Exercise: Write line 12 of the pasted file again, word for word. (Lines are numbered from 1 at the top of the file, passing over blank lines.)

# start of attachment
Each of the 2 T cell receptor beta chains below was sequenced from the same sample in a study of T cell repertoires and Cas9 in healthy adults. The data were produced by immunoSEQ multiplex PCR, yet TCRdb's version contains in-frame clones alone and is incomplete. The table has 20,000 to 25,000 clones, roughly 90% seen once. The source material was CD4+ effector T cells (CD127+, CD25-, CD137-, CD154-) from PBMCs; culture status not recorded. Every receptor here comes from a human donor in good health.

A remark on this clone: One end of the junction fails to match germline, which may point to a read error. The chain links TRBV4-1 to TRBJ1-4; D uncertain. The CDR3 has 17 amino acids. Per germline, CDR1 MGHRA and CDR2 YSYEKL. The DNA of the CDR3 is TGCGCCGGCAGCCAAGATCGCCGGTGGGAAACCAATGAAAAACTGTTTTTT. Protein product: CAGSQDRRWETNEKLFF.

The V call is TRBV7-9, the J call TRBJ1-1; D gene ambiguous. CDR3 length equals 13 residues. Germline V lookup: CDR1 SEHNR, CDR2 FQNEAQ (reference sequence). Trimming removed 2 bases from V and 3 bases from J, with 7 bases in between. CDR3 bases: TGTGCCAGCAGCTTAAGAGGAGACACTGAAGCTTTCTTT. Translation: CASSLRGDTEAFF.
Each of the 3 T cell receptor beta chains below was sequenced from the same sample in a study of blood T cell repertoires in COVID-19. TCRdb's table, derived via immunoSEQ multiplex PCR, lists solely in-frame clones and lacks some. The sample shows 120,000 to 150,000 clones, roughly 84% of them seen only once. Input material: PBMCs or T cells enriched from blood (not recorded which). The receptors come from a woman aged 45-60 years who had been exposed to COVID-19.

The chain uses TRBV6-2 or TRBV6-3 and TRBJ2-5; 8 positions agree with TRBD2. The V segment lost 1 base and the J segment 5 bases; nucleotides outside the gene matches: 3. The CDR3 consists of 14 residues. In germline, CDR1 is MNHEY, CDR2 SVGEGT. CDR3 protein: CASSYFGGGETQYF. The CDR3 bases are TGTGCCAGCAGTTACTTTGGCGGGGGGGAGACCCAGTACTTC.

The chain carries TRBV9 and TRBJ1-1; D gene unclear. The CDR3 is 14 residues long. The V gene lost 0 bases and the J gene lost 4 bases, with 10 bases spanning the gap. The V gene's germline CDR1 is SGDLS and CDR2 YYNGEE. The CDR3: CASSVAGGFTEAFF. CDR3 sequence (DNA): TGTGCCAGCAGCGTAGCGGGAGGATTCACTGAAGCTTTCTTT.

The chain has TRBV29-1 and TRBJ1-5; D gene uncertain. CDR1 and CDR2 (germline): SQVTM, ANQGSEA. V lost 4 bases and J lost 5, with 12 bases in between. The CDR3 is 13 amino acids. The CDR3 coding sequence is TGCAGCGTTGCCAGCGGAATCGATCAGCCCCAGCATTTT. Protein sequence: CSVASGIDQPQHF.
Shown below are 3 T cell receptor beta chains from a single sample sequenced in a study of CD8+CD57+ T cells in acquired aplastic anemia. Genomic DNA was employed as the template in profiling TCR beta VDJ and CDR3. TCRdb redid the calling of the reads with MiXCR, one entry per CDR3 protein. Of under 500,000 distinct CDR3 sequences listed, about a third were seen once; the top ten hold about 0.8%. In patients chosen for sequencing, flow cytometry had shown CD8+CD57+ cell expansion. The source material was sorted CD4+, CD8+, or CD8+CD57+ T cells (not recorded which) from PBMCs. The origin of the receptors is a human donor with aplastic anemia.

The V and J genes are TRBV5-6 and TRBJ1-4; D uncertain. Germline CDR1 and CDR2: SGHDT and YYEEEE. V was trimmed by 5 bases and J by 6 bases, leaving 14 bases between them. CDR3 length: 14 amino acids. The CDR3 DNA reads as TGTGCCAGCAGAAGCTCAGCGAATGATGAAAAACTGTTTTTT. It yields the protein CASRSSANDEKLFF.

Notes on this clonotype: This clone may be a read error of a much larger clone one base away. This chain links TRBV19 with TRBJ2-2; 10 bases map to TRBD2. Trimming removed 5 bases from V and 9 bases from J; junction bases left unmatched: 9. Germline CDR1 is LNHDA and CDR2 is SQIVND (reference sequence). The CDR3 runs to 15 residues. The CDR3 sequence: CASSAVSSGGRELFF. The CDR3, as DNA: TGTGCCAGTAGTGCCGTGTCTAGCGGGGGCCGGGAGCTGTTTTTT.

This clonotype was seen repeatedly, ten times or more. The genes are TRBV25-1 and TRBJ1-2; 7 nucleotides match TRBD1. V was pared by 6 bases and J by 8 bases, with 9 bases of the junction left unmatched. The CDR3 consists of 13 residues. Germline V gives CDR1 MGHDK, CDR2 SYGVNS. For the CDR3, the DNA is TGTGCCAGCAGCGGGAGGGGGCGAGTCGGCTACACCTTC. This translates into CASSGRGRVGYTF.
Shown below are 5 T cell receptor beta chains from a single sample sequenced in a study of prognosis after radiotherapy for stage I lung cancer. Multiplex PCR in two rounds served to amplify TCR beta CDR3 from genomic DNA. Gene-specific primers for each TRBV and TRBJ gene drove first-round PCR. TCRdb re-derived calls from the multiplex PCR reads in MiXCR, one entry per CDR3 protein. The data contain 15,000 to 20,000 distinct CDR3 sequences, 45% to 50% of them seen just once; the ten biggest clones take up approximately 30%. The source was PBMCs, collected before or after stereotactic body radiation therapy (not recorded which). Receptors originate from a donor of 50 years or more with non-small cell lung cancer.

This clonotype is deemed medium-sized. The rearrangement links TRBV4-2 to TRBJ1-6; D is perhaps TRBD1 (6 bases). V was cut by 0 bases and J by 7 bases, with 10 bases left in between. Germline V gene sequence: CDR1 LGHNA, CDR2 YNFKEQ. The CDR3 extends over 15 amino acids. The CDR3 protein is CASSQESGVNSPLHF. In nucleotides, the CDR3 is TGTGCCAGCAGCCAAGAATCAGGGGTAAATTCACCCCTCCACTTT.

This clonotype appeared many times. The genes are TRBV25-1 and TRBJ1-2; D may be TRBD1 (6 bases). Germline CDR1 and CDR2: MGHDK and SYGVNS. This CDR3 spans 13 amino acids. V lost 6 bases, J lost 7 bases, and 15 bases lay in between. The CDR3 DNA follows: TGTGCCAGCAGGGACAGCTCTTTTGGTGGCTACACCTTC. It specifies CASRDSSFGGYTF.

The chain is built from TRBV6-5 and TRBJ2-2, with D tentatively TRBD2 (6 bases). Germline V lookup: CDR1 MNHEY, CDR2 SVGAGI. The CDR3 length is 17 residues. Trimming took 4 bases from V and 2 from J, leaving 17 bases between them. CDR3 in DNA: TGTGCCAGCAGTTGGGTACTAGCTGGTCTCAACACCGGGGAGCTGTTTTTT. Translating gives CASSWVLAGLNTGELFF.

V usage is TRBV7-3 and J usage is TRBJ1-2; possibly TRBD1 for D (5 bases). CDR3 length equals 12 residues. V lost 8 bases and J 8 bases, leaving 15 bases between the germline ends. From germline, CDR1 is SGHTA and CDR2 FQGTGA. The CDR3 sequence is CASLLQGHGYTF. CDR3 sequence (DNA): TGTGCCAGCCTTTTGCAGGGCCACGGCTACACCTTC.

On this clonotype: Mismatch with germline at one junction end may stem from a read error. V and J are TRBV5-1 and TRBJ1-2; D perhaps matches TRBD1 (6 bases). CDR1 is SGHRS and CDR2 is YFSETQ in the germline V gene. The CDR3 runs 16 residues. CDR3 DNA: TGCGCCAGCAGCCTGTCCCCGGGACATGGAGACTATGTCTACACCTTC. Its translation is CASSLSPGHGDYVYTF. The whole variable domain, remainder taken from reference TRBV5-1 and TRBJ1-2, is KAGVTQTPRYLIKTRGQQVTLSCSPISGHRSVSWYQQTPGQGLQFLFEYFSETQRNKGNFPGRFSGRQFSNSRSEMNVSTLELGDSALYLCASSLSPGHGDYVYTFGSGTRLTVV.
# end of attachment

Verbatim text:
Shown below are 5 T cell receptor beta chains from a single sample sequenced in a study of prognosis after radiotherapy for stage I lung cancer. Multiplex PCR in two rounds served to amplify TCR beta CDR3 from genomic DNA. Gene-specific primers for each TRBV and TRBJ gene drove first-round PCR. TCRdb re-derived calls from the multiplex PCR reads in MiXCR, one entry per CDR3 protein. The data contain 15,000 to 20,000 distinct CDR3 sequences, 45% to 50% of them seen just once; the ten biggest clones take up approximately 30%. The source was PBMCs, collected before or after stereotactic body radiation therapy (not recorded which). Receptors originate from a donor of 50 years or more with non-small cell lung cancer.